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1.  A computational pipeline to discover highly phylogenetically informative genes in sequenced genomes: application to Saccharomyces cerevisiae natural strains 
Nucleic Acids Research  2012;40(9):3834-3848.
The quest for genes representing genetic relationships of strains or individuals within populations and their evolutionary history is acquiring a novel dimension of complexity with the advancement of next-generation sequencing (NGS) technologies. In fact, sequencing an entire genome uncovers genetic variation in coding and non-coding regions and offers the possibility of studying Saccharomyces cerevisiae populations at the strain level. Nevertheless, the disadvantageous cost-benefit ratio (the amount of details disclosed by NGS against the time-expensive and expertise-demanding data assembly process) still precludes the application of these techniques to the routinely assignment of yeast strains, making the selection of the most reliable molecular markers greatly desirable. In this work we propose an original computational approach to discover genes that can be used as a descriptor of the population structure. We found 13 genes whose variability can be used to recapitulate the phylogeny obtained from genome-wide sequences. The same approach that we prove to be successful in yeasts can be generalized to any other population of individuals given the availability of high-quality genomic sequences and of a clear population structure to be targeted.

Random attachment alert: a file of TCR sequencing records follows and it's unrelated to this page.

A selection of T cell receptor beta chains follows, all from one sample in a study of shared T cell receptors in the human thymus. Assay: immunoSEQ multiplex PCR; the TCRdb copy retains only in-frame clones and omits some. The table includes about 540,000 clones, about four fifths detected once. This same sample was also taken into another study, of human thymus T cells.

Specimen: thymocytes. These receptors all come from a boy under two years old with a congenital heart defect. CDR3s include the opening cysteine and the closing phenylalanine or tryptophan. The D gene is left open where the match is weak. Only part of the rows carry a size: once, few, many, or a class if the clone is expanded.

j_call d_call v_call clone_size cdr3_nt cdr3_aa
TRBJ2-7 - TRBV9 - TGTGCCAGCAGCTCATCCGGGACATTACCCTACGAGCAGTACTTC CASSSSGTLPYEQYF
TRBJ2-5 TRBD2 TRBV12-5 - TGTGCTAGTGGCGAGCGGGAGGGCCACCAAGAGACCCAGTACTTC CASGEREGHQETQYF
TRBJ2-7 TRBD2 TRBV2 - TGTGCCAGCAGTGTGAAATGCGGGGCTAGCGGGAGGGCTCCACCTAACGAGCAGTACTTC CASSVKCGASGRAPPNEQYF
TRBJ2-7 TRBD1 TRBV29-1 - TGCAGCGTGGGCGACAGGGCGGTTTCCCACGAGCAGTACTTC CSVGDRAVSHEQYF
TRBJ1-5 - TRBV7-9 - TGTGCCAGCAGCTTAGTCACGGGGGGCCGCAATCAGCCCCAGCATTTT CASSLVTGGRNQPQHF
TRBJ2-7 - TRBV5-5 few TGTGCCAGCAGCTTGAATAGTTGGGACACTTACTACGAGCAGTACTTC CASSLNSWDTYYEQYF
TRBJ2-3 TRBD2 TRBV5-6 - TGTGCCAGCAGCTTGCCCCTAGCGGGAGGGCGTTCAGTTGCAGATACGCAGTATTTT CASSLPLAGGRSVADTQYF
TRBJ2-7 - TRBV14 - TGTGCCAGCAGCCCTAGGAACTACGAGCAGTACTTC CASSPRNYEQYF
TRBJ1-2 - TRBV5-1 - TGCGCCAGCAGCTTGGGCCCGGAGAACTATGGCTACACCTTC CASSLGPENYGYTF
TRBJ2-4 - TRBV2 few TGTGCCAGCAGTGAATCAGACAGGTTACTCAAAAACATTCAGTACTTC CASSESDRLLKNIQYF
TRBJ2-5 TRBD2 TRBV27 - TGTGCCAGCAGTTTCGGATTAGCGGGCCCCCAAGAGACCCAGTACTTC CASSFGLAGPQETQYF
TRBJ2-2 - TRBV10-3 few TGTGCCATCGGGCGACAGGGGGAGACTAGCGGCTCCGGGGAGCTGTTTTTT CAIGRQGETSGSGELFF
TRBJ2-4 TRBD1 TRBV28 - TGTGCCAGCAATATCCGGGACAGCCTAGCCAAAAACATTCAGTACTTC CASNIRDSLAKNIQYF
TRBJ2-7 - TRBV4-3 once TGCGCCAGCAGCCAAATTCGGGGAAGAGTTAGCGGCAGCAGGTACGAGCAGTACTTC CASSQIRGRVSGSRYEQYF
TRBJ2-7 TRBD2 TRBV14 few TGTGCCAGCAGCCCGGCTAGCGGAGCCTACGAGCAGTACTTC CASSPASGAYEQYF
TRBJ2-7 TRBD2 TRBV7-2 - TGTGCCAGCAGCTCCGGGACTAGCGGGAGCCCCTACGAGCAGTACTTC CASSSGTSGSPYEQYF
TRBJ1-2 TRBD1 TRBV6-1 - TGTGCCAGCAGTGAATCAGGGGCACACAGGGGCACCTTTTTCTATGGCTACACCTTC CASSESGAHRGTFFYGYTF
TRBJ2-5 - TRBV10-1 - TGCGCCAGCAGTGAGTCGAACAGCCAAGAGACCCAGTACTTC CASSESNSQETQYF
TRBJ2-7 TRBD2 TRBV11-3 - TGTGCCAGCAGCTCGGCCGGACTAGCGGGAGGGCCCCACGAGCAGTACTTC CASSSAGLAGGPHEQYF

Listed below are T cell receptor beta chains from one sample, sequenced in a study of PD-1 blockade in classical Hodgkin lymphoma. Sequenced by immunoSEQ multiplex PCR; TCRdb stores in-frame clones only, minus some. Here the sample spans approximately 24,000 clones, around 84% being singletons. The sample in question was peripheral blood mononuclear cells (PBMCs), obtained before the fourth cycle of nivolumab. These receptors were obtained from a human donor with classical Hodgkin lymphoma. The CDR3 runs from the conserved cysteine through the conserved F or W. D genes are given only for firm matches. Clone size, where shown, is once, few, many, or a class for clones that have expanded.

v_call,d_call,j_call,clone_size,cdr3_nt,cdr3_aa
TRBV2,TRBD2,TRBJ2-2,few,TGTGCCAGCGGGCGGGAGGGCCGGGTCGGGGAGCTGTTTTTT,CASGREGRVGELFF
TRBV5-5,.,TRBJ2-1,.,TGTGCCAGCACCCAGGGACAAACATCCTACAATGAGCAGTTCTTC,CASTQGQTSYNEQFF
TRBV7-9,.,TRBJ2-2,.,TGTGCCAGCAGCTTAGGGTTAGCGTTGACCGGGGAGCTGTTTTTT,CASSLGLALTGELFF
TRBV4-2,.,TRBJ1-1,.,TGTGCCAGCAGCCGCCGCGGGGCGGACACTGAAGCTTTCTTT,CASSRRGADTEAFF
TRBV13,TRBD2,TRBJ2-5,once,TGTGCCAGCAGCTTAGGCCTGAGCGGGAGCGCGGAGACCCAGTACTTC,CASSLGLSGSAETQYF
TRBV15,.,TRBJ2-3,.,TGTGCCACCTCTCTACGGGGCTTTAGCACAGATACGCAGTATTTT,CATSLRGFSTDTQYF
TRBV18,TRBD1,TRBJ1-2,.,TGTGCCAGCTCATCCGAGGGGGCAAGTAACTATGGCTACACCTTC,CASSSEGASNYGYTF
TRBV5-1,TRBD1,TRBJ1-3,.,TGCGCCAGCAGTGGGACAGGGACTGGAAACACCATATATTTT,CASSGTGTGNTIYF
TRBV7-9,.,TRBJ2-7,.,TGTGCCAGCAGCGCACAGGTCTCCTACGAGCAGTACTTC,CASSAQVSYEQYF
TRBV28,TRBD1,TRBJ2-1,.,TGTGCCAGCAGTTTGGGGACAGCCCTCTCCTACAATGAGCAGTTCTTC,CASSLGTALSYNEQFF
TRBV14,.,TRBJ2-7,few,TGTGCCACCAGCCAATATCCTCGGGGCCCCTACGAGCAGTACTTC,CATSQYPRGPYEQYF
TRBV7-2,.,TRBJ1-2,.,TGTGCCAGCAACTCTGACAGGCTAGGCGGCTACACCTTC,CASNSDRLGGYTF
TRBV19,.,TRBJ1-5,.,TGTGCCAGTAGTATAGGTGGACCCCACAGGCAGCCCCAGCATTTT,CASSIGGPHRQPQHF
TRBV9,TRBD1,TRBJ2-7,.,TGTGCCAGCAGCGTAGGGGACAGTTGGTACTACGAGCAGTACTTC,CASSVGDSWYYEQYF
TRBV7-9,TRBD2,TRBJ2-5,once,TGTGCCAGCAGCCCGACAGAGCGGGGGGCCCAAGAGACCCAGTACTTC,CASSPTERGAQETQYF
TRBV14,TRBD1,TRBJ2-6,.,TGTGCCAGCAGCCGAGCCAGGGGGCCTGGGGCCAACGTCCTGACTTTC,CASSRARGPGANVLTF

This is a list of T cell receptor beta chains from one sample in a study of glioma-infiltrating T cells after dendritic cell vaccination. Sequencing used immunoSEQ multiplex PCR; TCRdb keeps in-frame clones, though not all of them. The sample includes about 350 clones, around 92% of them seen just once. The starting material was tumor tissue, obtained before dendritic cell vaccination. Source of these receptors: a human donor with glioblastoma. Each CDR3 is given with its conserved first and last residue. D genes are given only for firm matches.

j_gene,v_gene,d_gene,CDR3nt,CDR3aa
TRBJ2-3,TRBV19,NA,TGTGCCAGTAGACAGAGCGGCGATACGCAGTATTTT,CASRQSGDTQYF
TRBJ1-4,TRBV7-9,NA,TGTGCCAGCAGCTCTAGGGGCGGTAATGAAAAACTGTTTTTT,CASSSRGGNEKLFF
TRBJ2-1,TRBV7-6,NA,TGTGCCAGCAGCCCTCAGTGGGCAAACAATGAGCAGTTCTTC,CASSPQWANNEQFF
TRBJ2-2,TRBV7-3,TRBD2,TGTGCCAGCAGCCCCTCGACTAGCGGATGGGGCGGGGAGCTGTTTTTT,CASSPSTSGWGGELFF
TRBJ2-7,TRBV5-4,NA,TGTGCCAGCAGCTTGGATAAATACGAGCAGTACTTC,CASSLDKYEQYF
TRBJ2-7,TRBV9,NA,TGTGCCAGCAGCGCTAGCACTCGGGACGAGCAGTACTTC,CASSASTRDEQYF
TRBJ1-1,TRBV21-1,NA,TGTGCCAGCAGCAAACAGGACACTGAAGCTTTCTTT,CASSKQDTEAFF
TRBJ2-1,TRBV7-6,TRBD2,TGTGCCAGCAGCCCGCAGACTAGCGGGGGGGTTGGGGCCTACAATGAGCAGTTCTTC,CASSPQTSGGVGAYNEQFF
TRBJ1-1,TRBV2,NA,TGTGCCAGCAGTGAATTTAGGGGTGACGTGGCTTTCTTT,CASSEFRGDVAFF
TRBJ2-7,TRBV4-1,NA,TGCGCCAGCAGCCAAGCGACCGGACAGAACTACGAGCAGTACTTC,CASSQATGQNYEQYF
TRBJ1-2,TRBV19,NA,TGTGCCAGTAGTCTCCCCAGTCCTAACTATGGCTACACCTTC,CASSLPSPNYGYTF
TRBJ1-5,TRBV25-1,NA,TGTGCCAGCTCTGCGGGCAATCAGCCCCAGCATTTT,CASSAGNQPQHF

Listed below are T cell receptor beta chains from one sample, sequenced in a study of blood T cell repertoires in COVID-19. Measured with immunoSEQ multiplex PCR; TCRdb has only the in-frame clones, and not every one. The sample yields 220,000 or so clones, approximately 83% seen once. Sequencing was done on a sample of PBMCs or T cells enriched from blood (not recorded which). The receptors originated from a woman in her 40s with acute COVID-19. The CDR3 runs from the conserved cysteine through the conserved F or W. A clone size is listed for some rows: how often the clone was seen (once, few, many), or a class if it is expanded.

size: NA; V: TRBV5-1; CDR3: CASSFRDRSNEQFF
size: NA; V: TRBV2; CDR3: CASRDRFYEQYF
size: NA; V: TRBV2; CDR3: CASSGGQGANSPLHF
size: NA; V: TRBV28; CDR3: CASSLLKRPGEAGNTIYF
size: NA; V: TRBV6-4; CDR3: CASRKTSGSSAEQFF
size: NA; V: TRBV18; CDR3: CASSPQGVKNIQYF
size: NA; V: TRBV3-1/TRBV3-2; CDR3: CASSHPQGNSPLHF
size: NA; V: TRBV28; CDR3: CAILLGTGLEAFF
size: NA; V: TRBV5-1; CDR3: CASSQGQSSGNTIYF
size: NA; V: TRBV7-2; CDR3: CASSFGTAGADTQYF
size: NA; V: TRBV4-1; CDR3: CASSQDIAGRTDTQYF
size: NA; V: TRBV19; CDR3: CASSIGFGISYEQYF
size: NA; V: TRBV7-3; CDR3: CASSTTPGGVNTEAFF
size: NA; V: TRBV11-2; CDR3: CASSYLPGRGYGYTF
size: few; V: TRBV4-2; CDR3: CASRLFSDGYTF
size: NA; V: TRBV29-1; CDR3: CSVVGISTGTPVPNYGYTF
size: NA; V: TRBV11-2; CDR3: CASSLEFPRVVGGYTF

doi:10.1093/nar/gks005
PMCID: PMC3351171  PMID: 22266652
2.  DC-ATLAS: a systems biology resource to dissect receptor specific signal transduction in dendritic cells 
Immunome Research  2010;6:10.
Background
The advent of Systems Biology has been accompanied by the blooming of pathway databases. Currently pathways are defined generically with respect to the organ or cell type where a reaction takes place. The cell type specificity of the reactions is the foundation of immunological research, and capturing this specificity is of paramount importance when using pathway-based analyses to decipher complex immunological datasets. Here, we present DC-ATLAS, a novel and versatile resource for the interpretation of high-throughput data generated perturbing the signaling network of dendritic cells (DCs).
Results
Pathways are annotated using a novel data model, the Biological Connection Markup Language (BCML), a SBGN-compliant data format developed to store the large amount of information collected. The application of DC-ATLAS to pathway-based analysis of the transcriptional program of DCs stimulated with agonists of the toll-like receptor family allows an integrated description of the flow of information from the cellular sensors to the functional outcome, capturing the temporal series of activation events by grouping sets of reactions that occur at different time points in well-defined functional modules.
Conclusions
The initiative significantly improves our understanding of DC biology and regulatory networks. Developing a systems biology approach for immune system holds the promise of translating knowledge on the immune system into more successful immunotherapy strategies.
doi:10.1186/1745-7580-6-10
PMCID: PMC3000836  PMID: 21092113

Results 1-2 (2)